Fitting one last church into your visit, it’s time to see the Metropolitan Cathedral of Bologna. While it may not seem overly impressive from the street, inside this landmark you’ll find an exquisite interior of marble and frescoes. There may have been a church here in the 11th century before 1184 when the cathedral was unveiled after a fire. Besides admiring its interior, the cathedral also offers visitors some stellar views from its bell tower.
With so much history in the city of Bologna, it’s little wonder that it’s home to a world class museum. The Museo Civico Archeologico is located near the Piazza Maggiore. The museum is housed inside a 15th century palace, which itself will capture your attention. As for the exhibits, there’s a strong focus on the ancient world here, with informative displays on ancient Egypt, Greece, Rome, and the Etruscans of Italy. This includes some local history as exhibits document Roman life in Bononia, as Bologna was known then.
From one museum to another, we head over to Medieval Museum of Bologna to gain a better understanding of this magical place. Set inside the Palazzo Ghisilardi, you’ll want to come to this museum for the incredible frescoes alone. The museum exhibits will take you through the highs and lows which Bologna experienced during the Middle Ages, while also showing you suits of armor, statues, and documents from that period. Topics inside the museum range from jousting to the city’s acclaimed university and much, much more.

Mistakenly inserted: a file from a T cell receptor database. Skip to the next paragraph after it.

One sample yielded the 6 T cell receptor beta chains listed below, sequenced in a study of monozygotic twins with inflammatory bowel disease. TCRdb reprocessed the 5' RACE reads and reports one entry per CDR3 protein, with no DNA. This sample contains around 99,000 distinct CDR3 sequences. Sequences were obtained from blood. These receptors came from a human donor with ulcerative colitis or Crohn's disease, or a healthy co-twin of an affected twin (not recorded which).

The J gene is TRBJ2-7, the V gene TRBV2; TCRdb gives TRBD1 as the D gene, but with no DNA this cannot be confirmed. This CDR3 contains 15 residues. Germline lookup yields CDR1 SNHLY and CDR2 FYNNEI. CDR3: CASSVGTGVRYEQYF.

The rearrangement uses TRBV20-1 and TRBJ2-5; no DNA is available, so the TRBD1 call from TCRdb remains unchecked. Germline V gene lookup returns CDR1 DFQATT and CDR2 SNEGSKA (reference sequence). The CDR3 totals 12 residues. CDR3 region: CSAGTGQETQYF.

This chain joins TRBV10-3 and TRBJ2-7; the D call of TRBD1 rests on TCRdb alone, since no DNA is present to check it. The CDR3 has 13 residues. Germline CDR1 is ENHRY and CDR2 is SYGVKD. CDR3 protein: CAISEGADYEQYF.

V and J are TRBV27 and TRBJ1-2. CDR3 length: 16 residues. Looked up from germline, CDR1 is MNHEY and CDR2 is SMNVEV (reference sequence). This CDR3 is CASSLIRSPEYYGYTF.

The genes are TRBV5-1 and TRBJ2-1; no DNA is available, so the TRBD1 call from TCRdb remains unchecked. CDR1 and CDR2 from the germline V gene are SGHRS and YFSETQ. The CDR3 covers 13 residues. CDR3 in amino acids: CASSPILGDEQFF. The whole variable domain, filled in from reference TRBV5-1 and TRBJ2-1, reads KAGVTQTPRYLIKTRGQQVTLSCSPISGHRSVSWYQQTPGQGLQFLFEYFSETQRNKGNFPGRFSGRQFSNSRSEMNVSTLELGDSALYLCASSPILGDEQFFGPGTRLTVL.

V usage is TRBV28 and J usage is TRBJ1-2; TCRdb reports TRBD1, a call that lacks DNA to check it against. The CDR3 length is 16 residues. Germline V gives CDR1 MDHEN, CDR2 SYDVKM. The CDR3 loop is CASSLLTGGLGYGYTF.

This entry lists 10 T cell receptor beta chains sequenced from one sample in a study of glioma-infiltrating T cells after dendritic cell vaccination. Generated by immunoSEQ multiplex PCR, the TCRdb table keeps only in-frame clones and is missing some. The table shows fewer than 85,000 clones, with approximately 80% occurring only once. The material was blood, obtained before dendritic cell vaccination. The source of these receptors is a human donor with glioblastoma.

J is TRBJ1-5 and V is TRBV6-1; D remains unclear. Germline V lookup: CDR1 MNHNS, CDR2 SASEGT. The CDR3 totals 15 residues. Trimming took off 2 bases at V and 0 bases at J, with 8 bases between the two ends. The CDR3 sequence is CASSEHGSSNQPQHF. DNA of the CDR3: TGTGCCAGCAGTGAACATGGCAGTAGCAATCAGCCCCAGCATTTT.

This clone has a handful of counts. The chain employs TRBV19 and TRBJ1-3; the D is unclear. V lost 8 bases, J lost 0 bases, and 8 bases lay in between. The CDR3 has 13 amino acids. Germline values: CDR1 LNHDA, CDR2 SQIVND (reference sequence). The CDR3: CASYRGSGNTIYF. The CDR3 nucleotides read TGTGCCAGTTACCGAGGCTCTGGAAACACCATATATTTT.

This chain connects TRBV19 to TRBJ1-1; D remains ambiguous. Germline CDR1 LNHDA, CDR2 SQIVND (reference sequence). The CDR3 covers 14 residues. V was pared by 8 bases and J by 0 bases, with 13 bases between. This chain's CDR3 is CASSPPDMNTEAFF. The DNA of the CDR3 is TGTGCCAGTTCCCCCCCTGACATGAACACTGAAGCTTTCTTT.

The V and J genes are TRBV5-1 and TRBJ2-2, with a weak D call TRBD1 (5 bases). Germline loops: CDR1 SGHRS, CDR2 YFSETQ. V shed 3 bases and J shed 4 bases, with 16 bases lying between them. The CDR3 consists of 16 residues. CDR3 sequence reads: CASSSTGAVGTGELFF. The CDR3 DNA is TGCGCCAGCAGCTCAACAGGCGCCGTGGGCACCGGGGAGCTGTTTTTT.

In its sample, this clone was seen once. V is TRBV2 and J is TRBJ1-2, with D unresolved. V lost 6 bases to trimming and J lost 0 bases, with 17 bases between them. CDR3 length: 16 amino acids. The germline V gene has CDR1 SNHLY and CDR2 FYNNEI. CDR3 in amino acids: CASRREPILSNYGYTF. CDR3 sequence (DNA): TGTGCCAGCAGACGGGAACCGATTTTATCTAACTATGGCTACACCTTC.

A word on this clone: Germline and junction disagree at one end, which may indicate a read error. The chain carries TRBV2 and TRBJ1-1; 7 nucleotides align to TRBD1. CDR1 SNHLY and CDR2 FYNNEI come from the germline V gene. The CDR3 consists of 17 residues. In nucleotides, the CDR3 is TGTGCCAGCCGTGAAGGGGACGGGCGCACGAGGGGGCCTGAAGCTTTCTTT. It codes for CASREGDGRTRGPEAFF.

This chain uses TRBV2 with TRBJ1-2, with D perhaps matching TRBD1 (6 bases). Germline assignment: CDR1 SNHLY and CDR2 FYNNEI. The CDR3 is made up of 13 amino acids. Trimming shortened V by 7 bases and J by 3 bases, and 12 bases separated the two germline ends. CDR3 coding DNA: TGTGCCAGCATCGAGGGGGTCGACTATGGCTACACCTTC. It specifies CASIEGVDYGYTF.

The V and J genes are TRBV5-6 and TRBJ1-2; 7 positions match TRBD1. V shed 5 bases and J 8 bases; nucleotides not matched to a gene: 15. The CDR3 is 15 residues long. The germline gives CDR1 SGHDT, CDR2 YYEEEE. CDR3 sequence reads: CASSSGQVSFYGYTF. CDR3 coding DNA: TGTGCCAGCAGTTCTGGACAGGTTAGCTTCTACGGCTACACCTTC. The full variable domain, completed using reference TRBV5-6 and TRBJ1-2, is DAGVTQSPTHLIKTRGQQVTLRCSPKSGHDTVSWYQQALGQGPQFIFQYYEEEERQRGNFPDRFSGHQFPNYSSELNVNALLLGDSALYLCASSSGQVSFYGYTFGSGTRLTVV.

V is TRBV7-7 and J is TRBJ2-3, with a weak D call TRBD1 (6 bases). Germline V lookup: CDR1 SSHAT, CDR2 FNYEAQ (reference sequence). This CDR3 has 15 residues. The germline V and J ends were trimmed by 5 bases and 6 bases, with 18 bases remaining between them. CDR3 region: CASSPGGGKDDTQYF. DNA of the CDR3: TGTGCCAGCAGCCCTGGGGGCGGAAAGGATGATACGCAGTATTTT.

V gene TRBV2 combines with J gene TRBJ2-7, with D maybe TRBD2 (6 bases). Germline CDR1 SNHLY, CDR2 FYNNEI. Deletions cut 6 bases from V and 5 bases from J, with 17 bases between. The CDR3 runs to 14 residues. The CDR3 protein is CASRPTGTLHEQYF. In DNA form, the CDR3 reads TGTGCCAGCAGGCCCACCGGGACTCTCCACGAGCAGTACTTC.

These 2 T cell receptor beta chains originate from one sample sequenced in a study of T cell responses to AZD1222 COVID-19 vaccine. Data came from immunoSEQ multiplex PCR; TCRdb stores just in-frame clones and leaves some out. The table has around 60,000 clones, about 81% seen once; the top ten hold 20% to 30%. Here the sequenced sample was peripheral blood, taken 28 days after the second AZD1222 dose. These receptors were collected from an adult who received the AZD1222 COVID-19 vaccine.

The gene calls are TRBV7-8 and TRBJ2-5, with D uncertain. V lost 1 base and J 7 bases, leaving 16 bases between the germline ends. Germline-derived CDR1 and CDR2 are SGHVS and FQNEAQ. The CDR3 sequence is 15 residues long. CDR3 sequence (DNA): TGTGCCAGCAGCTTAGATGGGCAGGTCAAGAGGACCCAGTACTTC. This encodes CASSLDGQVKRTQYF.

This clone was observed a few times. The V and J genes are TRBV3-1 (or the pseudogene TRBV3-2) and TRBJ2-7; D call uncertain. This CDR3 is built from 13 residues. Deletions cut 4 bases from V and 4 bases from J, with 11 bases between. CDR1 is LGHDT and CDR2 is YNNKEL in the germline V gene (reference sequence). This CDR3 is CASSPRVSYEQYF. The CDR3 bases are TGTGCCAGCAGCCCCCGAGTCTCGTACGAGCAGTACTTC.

Bologna Food Tour
For many visitors, their reason for coming to Bologna has more to do with the food than it does the sights. After all, Bologna is known for dishes like spaghetti ragu, more commonly known as spaghetti bolognese, and its mortadella sausage, known around the world as bologna sausage or baloney. Then there are all the pastries, cheeses, wines, and other ingredients which make the Bologna food scene so dynamic and interesting. While you could attempt to explore this side of the city on your own, it’s really best done with a guided food tour by someone who knows the city and its cuisine.
Museum of Modern Art in Bologna
Better known as MAMbo, the Museum of Modern Art in Bologna is a fairly new arrival, having only opened in 2007. A vast museum, the permanent exhibitions here look at the evolution of Italian art from World War II through to modern day. Exhibits are divided into different themes but sometimes include dedicated exhibits for Italian and overseas artists. The museum has also played host to the Museo Morandi, which has a collection of works by the painter Giorgio Morandi.
Sanctuary of the Madonna di San Luca
Off on its own, well out of the city center lies the Sanctuary of the Madonna di San Luca on a hill overlooking Bologna. While you can see the church from the city center, a visit to the sanctuary is much more than just looking at the church up close. For starters, there’s the covered arcade of 666 arches which starts at the Arco Del Meloncello and takes you 3.8 km up to the sanctuary on top of the hill. Then there’s the incomparable views you’re rewarded with of Bologna and its cityscape below. All of this makes it a perfect way to round out your time in Bologna.
It’s a whirlwind to see Bologna in 2 days, hopefully you’ll leave with a decent taste of all the city has to offer and head home to plan you next visit!